Publisher- Well, first of all, it benefits us all because we all get full access to free software with absolute freedom; it also provides an incentivefor other programmers to add to free software; moreover, copyleft helps some professional programmers who want to contribute improvements to free software. Therefore through programs involved with copyleft these professional programmers get permission to contribute without having their employer turning the changes into a proprietary software product. But I'm not clear about how exactly copyleft works...

 

Buyer/UserIn order to copyleft a program, they actually  first state that the program is copyrighted; but then they add distribution terms, which are a legal instrument that gives everyone the rights to use, modify, and redistribute the program's code or any program derived from it. This is all possible as long as the distribution terms are unchanged. Thus, the code and the freedoms become legally inseparable. Proprietary software developers use copyright to take away the users' freedom; however copyleft uses copyright to guarantee their freedom. That's why we reverse the name, changing ‘copyright’ into ‘copyleft.’'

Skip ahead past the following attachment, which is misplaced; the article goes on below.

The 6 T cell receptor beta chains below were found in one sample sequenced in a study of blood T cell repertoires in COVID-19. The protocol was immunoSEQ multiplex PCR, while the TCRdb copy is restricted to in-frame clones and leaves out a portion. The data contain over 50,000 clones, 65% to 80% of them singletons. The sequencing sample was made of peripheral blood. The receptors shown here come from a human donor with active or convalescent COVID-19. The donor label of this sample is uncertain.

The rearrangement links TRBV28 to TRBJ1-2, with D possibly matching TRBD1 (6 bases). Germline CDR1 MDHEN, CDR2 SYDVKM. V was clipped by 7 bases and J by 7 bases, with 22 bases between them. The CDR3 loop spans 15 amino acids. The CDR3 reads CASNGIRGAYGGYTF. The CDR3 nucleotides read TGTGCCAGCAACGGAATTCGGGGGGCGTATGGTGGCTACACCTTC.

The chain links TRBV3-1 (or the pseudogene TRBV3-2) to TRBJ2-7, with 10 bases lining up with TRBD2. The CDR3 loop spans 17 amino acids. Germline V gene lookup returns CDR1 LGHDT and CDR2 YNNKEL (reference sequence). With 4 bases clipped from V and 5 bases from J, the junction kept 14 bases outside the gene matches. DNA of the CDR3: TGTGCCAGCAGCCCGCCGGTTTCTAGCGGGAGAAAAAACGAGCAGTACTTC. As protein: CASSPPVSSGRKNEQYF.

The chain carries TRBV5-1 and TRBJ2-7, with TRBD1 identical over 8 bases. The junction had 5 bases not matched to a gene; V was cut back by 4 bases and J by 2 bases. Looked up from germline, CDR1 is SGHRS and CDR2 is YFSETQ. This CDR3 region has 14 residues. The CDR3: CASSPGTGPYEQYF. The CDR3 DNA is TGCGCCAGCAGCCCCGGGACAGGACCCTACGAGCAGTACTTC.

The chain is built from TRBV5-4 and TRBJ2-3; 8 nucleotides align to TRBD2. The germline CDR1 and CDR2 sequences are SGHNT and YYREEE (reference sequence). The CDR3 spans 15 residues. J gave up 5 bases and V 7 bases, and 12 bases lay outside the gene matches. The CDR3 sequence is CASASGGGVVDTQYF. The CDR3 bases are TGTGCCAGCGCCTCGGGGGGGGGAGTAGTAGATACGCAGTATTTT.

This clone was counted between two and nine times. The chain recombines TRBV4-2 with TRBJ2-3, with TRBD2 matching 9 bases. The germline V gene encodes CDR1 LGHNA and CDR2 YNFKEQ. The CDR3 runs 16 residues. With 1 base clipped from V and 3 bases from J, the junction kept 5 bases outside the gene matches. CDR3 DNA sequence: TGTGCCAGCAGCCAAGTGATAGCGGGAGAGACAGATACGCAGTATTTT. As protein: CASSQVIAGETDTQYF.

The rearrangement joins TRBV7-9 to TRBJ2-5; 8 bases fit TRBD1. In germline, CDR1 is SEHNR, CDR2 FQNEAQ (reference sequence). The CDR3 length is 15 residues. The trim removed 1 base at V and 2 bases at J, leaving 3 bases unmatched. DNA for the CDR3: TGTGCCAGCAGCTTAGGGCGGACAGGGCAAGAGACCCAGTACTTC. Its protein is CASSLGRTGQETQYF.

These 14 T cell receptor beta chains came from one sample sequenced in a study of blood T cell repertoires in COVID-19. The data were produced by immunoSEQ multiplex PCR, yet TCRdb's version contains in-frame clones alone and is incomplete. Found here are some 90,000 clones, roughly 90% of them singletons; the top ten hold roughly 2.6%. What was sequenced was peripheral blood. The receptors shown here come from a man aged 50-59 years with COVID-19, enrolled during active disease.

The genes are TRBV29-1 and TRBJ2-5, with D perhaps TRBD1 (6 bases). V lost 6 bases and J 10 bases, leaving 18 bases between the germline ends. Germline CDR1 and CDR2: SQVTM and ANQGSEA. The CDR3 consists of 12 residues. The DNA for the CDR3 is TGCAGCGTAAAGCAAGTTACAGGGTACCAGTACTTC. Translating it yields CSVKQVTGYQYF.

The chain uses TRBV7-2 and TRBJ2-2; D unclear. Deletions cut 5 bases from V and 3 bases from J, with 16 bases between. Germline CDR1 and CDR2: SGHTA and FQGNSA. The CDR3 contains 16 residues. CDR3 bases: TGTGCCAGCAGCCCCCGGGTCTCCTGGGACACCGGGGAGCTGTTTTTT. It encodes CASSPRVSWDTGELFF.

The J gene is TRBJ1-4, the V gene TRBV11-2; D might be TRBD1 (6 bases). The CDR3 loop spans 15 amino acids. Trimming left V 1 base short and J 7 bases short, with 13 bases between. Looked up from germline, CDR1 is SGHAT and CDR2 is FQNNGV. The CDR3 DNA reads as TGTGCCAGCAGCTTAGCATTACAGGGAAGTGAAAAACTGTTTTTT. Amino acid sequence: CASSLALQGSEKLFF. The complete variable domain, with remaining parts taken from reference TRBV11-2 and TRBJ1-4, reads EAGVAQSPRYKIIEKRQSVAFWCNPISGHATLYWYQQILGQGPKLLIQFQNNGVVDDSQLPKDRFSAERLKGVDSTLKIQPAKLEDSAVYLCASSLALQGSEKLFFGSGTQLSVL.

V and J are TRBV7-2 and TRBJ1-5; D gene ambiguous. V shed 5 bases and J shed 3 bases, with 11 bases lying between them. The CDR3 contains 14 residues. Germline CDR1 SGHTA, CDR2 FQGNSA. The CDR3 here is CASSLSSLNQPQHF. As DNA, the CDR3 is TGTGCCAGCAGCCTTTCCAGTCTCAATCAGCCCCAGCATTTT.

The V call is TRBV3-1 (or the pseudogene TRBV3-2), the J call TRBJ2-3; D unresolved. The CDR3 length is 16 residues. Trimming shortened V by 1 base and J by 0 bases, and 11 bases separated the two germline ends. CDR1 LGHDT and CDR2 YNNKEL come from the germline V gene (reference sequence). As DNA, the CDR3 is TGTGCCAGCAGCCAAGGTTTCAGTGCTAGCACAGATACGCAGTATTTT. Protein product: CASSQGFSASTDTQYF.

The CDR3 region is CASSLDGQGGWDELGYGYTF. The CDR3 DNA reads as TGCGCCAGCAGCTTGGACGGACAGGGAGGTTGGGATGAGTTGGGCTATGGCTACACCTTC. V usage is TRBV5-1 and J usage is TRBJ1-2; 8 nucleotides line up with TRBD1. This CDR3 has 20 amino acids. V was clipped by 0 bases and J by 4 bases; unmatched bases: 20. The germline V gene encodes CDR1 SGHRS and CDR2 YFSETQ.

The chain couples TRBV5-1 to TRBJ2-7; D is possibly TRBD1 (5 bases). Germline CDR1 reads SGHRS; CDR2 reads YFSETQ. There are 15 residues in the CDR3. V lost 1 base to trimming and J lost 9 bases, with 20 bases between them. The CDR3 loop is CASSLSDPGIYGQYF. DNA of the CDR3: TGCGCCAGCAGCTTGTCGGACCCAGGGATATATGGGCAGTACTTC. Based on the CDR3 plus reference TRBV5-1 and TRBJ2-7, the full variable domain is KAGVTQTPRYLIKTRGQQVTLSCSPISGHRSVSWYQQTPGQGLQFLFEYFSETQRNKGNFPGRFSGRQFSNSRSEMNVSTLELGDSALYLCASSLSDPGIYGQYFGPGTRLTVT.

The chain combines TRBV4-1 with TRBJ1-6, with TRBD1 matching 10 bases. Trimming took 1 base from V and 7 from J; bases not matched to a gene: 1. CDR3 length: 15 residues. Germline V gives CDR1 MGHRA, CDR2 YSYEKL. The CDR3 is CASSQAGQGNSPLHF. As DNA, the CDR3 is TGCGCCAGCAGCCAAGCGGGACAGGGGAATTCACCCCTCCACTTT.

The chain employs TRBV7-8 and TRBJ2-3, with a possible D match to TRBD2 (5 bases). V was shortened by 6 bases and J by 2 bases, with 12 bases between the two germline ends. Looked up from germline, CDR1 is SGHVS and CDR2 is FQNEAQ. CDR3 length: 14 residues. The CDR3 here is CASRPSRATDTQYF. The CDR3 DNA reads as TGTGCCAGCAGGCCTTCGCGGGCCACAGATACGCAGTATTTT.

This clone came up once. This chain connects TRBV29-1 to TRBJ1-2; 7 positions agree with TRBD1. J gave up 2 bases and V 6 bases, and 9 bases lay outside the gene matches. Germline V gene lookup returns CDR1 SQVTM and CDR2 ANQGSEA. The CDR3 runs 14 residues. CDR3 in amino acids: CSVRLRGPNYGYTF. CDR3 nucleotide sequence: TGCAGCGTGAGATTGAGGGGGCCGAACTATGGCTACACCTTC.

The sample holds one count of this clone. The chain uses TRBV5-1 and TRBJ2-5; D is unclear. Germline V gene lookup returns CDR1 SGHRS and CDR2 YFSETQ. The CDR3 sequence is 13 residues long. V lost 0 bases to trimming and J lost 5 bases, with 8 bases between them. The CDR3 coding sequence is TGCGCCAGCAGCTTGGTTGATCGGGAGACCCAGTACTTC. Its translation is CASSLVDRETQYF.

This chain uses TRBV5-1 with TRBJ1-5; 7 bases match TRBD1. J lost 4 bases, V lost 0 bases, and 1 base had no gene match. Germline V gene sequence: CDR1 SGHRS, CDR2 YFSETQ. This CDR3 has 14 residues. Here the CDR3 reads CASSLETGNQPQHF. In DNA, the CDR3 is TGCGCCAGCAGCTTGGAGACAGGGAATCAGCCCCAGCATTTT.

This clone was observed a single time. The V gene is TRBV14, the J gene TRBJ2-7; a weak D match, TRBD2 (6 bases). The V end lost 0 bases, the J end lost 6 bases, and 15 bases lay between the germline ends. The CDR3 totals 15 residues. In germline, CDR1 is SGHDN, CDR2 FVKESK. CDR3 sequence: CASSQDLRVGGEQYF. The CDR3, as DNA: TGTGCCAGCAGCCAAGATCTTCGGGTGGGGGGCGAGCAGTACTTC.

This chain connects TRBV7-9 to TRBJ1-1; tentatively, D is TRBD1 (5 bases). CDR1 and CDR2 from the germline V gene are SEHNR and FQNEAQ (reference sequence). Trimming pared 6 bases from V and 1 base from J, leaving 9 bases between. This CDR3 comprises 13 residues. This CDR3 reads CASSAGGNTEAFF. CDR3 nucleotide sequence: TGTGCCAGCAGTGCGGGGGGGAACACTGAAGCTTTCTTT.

All the Copyleft works are in a project called GNU, if you need any further information about the distribution terms or how to join Copyleft, there is a link on or conference page where you can find all the information needed.